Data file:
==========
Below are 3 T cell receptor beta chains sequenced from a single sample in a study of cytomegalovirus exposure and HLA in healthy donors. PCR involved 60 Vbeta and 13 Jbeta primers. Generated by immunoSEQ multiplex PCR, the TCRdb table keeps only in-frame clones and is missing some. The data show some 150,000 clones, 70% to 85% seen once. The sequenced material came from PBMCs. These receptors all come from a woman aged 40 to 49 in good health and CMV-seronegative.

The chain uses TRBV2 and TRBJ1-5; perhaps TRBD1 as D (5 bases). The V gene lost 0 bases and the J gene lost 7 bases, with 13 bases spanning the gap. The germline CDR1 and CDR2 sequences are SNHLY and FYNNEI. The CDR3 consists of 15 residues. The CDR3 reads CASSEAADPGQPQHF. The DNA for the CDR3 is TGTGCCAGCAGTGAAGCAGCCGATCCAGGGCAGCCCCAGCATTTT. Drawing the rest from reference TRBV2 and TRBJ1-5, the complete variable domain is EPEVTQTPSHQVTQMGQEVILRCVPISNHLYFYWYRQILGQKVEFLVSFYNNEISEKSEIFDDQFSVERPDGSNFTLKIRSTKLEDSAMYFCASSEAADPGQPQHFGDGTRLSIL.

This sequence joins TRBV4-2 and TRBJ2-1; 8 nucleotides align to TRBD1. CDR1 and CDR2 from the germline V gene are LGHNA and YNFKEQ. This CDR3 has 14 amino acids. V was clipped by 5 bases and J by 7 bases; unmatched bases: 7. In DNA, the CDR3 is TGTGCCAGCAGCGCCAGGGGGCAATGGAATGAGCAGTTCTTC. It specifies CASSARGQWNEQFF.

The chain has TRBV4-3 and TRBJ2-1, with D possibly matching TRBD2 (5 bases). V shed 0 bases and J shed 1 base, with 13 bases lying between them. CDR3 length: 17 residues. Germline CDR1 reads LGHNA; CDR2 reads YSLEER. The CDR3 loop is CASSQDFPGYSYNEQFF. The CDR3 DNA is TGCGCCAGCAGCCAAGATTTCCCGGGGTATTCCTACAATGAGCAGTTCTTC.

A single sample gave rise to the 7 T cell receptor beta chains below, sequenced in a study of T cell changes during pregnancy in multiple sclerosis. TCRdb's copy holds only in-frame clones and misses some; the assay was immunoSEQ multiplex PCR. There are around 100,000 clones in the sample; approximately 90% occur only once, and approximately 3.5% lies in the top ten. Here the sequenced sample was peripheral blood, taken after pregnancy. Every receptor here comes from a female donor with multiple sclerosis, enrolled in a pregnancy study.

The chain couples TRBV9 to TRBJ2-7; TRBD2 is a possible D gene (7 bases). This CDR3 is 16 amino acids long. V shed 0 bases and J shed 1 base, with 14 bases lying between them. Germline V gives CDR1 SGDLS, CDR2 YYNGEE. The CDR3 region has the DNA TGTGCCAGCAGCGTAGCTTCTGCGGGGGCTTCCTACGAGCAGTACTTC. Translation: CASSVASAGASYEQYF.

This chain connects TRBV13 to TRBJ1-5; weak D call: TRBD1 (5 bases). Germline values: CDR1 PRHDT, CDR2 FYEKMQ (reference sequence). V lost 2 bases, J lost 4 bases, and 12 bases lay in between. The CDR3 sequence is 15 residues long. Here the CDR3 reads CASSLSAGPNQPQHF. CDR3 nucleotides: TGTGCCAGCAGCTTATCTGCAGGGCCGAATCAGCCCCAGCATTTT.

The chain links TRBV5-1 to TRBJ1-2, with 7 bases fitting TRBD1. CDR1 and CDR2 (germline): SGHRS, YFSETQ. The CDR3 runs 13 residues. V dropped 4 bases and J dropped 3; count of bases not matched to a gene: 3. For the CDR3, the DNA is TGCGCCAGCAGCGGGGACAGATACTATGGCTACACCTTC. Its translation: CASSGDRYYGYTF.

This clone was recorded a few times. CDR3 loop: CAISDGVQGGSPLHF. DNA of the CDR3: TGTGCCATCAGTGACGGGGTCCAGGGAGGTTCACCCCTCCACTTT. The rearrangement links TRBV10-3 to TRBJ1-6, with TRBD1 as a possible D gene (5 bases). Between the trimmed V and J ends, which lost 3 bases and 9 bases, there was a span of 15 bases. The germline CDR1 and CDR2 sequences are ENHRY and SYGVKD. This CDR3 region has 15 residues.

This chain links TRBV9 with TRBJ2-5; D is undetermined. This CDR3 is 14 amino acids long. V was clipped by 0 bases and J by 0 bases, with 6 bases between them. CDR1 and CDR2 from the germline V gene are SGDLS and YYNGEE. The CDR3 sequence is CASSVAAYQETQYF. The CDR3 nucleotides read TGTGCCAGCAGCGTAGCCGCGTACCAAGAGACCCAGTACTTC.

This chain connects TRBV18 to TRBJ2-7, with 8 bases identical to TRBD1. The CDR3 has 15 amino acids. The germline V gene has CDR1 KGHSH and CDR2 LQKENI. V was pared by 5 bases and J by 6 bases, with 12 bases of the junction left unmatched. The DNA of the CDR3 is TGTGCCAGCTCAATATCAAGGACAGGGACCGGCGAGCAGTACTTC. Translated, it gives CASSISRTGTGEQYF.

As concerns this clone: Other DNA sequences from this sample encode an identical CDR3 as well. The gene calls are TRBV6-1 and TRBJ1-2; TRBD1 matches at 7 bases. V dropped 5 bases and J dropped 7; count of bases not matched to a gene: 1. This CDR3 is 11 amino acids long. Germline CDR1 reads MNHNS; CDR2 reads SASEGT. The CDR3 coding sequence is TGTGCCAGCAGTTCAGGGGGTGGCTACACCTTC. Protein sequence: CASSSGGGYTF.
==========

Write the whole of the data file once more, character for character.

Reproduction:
Below are 3 T cell receptor beta chains sequenced from a single sample in a study of cytomegalovirus exposure and HLA in healthy donors. PCR involved 60 Vbeta and 13 Jbeta primers. Generated by immunoSEQ multiplex PCR, the TCRdb table keeps only in-frame clones and is missing some. The data show some 150,000 clones, 70% to 85% seen once. The sequenced material came from PBMCs. These receptors all come from a woman aged 40 to 49 in good health and CMV-seronegative.

The chain uses TRBV2 and TRBJ1-5; perhaps TRBD1 as D (5 bases). The V gene lost 0 bases and the J gene lost 7 bases, with 13 bases spanning the gap. The germline CDR1 and CDR2 sequences are SNHLY and FYNNEI. The CDR3 consists of 15 residues. The CDR3 reads CASSEAADPGQPQHF. The DNA for the CDR3 is TGTGCCAGCAGTGAAGCAGCCGATCCAGGGCAGCCCCAGCATTTT. Drawing the rest from reference TRBV2 and TRBJ1-5, the complete variable domain is EPEVTQTPSHQVTQMGQEVILRCVPISNHLYFYWYRQILGQKVEFLVSFYNNEISEKSEIFDDQFSVERPDGSNFTLKIRSTKLEDSAMYFCASSEAADPGQPQHFGDGTRLSIL.

This sequence joins TRBV4-2 and TRBJ2-1; 8 nucleotides align to TRBD1. CDR1 and CDR2 from the germline V gene are LGHNA and YNFKEQ. This CDR3 has 14 amino acids. V was clipped by 5 bases and J by 7 bases; unmatched bases: 7. In DNA, the CDR3 is TGTGCCAGCAGCGCCAGGGGGCAATGGAATGAGCAGTTCTTC. It specifies CASSARGQWNEQFF.

The chain has TRBV4-3 and TRBJ2-1, with D possibly matching TRBD2 (5 bases). V shed 0 bases and J shed 1 base, with 13 bases lying between them. CDR3 length: 17 residues. Germline CDR1 reads LGHNA; CDR2 reads YSLEER. The CDR3 loop is CASSQDFPGYSYNEQFF. The CDR3 DNA is TGCGCCAGCAGCCAAGATTTCCCGGGGTATTCCTACAATGAGCAGTTCTTC.

A single sample gave rise to the 7 T cell receptor beta chains below, sequenced in a study of T cell changes during pregnancy in multiple sclerosis. TCRdb's copy holds only in-frame clones and misses some; the assay was immunoSEQ multiplex PCR. There are around 100,000 clones in the sample; approximately 90% occur only once, and approximately 3.5% lies in the top ten. Here the sequenced sample was peripheral blood, taken after pregnancy. Every receptor here comes from a female donor with multiple sclerosis, enrolled in a pregnancy study.

The chain couples TRBV9 to TRBJ2-7; TRBD2 is a possible D gene (7 bases). This CDR3 is 16 amino acids long. V shed 0 bases and J shed 1 base, with 14 bases lying between them. Germline V gives CDR1 SGDLS, CDR2 YYNGEE. The CDR3 region has the DNA TGTGCCAGCAGCGTAGCTTCTGCGGGGGCTTCCTACGAGCAGTACTTC. Translation: CASSVASAGASYEQYF.

This chain connects TRBV13 to TRBJ1-5; weak D call: TRBD1 (5 bases). Germline values: CDR1 PRHDT, CDR2 FYEKMQ (reference sequence). V lost 2 bases, J lost 4 bases, and 12 bases lay in between. The CDR3 sequence is 15 residues long. Here the CDR3 reads CASSLSAGPNQPQHF. CDR3 nucleotides: TGTGCCAGCAGCTTATCTGCAGGGCCGAATCAGCCCCAGCATTTT.

The chain links TRBV5-1 to TRBJ1-2, with 7 bases fitting TRBD1. CDR1 and CDR2 (germline): SGHRS, YFSETQ. The CDR3 runs 13 residues. V dropped 4 bases and J dropped 3; count of bases not matched to a gene: 3. For the CDR3, the DNA is TGCGCCAGCAGCGGGGACAGATACTATGGCTACACCTTC. Its translation: CASSGDRYYGYTF.

This clone was recorded a few times. CDR3 loop: CAISDGVQGGSPLHF. DNA of the CDR3: TGTGCCATCAGTGACGGGGTCCAGGGAGGTTCACCCCTCCACTTT. The rearrangement links TRBV10-3 to TRBJ1-6, with TRBD1 as a possible D gene (5 bases). Between the trimmed V and J ends, which lost 3 bases and 9 bases, there was a span of 15 bases. The germline CDR1 and CDR2 sequences are ENHRY and SYGVKD. This CDR3 region has 15 residues.

This chain links TRBV9 with TRBJ2-5; D is undetermined. This CDR3 is 14 amino acids long. V was clipped by 0 bases and J by 0 bases, with 6 bases between them. CDR1 and CDR2 from the germline V gene are SGDLS and YYNGEE. The CDR3 sequence is CASSVAAYQETQYF. The CDR3 nucleotides read TGTGCCAGCAGCGTAGCCGCGTACCAAGAGACCCAGTACTTC.

This chain connects TRBV18 to TRBJ2-7, with 8 bases identical to TRBD1. The CDR3 has 15 amino acids. The germline V gene has CDR1 KGHSH and CDR2 LQKENI. V was pared by 5 bases and J by 6 bases, with 12 bases of the junction left unmatched. The DNA of the CDR3 is TGTGCCAGCTCAATATCAAGGACAGGGACCGGCGAGCAGTACTTC. Translated, it gives CASSISRTGTGEQYF.

As concerns this clone: Other DNA sequences from this sample encode an identical CDR3 as well. The gene calls are TRBV6-1 and TRBJ1-2; TRBD1 matches at 7 bases. V dropped 5 bases and J dropped 7; count of bases not matched to a gene: 1. This CDR3 is 11 amino acids long. Germline CDR1 reads MNHNS; CDR2 reads SASEGT. The CDR3 coding sequence is TGTGCCAGCAGTTCAGGGGGTGGCTACACCTTC. Protein sequence: CASSSGGGYTF.